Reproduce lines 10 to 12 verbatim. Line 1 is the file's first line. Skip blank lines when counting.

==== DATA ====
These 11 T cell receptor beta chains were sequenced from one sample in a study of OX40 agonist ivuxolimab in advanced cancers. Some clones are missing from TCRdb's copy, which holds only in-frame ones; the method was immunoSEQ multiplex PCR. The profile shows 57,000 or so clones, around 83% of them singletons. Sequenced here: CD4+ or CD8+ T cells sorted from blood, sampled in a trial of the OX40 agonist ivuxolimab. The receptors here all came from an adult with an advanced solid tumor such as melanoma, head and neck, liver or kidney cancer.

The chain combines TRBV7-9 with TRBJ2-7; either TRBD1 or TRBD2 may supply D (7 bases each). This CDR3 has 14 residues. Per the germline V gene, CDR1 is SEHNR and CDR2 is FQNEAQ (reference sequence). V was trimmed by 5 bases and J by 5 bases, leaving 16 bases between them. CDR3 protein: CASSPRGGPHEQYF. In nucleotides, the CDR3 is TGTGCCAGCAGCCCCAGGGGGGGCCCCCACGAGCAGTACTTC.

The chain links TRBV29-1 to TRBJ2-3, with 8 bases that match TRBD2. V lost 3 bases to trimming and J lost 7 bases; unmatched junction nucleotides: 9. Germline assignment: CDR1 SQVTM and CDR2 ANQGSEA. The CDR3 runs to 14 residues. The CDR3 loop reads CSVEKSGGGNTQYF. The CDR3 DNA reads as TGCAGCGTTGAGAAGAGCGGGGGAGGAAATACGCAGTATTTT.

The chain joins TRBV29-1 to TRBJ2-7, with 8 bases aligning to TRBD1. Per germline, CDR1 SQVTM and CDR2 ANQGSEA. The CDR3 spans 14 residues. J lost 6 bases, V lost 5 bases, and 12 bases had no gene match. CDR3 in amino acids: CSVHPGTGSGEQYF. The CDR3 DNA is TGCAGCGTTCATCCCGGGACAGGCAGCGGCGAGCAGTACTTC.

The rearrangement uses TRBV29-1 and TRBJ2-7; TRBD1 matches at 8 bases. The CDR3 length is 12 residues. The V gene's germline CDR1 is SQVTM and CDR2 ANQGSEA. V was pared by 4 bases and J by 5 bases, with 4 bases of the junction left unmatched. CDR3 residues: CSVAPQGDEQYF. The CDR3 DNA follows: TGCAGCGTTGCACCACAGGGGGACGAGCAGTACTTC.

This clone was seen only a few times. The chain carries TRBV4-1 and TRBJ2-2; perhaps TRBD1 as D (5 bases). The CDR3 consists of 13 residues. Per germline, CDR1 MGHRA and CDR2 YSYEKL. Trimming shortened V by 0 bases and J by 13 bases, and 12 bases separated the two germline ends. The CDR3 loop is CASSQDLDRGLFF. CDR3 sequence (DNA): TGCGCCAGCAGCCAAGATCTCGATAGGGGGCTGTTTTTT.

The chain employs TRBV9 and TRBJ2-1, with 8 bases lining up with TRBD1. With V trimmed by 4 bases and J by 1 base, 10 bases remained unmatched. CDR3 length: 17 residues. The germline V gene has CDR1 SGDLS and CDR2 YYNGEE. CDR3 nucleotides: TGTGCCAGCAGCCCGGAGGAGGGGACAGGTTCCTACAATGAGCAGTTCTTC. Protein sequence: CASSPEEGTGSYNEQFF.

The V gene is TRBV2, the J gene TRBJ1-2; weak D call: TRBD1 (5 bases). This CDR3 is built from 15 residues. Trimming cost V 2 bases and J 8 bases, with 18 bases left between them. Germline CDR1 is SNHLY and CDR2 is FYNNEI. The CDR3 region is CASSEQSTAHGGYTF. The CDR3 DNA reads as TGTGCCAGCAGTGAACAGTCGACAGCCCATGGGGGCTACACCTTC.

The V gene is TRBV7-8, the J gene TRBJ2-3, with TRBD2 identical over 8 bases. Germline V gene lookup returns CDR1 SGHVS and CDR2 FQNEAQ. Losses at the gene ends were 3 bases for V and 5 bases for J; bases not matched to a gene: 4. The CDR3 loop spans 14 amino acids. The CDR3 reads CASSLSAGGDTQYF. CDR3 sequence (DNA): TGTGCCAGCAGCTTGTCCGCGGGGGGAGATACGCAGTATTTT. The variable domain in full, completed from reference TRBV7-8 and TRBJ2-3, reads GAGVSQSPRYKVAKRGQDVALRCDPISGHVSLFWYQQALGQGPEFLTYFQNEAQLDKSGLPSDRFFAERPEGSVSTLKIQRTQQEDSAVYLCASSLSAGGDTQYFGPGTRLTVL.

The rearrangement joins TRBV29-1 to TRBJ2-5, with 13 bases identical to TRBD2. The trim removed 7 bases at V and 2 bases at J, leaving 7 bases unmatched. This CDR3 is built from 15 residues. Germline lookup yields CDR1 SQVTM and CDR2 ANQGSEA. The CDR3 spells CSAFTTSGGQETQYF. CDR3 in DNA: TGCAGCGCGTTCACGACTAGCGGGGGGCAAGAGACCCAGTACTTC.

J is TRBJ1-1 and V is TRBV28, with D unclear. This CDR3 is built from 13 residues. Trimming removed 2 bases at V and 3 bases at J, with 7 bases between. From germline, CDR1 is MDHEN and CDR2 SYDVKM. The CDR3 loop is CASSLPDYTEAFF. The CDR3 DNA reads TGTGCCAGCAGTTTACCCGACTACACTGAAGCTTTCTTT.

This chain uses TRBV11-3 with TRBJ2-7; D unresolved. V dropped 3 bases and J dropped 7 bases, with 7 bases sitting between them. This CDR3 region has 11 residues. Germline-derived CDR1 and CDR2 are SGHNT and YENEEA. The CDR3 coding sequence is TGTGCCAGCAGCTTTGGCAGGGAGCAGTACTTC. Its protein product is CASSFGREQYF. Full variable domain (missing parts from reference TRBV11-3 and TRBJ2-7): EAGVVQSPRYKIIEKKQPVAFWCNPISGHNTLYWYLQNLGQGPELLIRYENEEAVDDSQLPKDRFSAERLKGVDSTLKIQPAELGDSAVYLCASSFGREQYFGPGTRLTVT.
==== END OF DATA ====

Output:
The rearrangement joins TRBV29-1 to TRBJ2-5, with 13 bases identical to TRBD2. The trim removed 7 bases at V and 2 bases at J, leaving 7 bases unmatched. This CDR3 is built from 15 residues. Germline lookup yields CDR1 SQVTM and CDR2 ANQGSEA. The CDR3 spells CSAFTTSGGQETQYF. CDR3 in DNA: TGCAGCGCGTTCACGACTAGCGGGGGGCAAGAGACCCAGTACTTC.

J is TRBJ1-1 and V is TRBV28, with D unclear. This CDR3 is built from 13 residues. Trimming removed 2 bases at V and 3 bases at J, with 7 bases between. From germline, CDR1 is MDHEN and CDR2 SYDVKM. The CDR3 loop is CASSLPDYTEAFF. The CDR3 DNA reads TGTGCCAGCAGTTTACCCGACTACACTGAAGCTTTCTTT.

This chain uses TRBV11-3 with TRBJ2-7; D unresolved. V dropped 3 bases and J dropped 7 bases, with 7 bases sitting between them. This CDR3 region has 11 residues. Germline-derived CDR1 and CDR2 are SGHNT and YENEEA. The CDR3 coding sequence is TGTGCCAGCAGCTTTGGCAGGGAGCAGTACTTC. Its protein product is CASSFGREQYF. Full variable domain (missing parts from reference TRBV11-3 and TRBJ2-7): EAGVVQSPRYKIIEKKQPVAFWCNPISGHNTLYWYLQNLGQGPELLIRYENEEAVDDSQLPKDRFSAERLKGVDSTLKIQPAELGDSAVYLCASSFGREQYFGPGTRLTVT.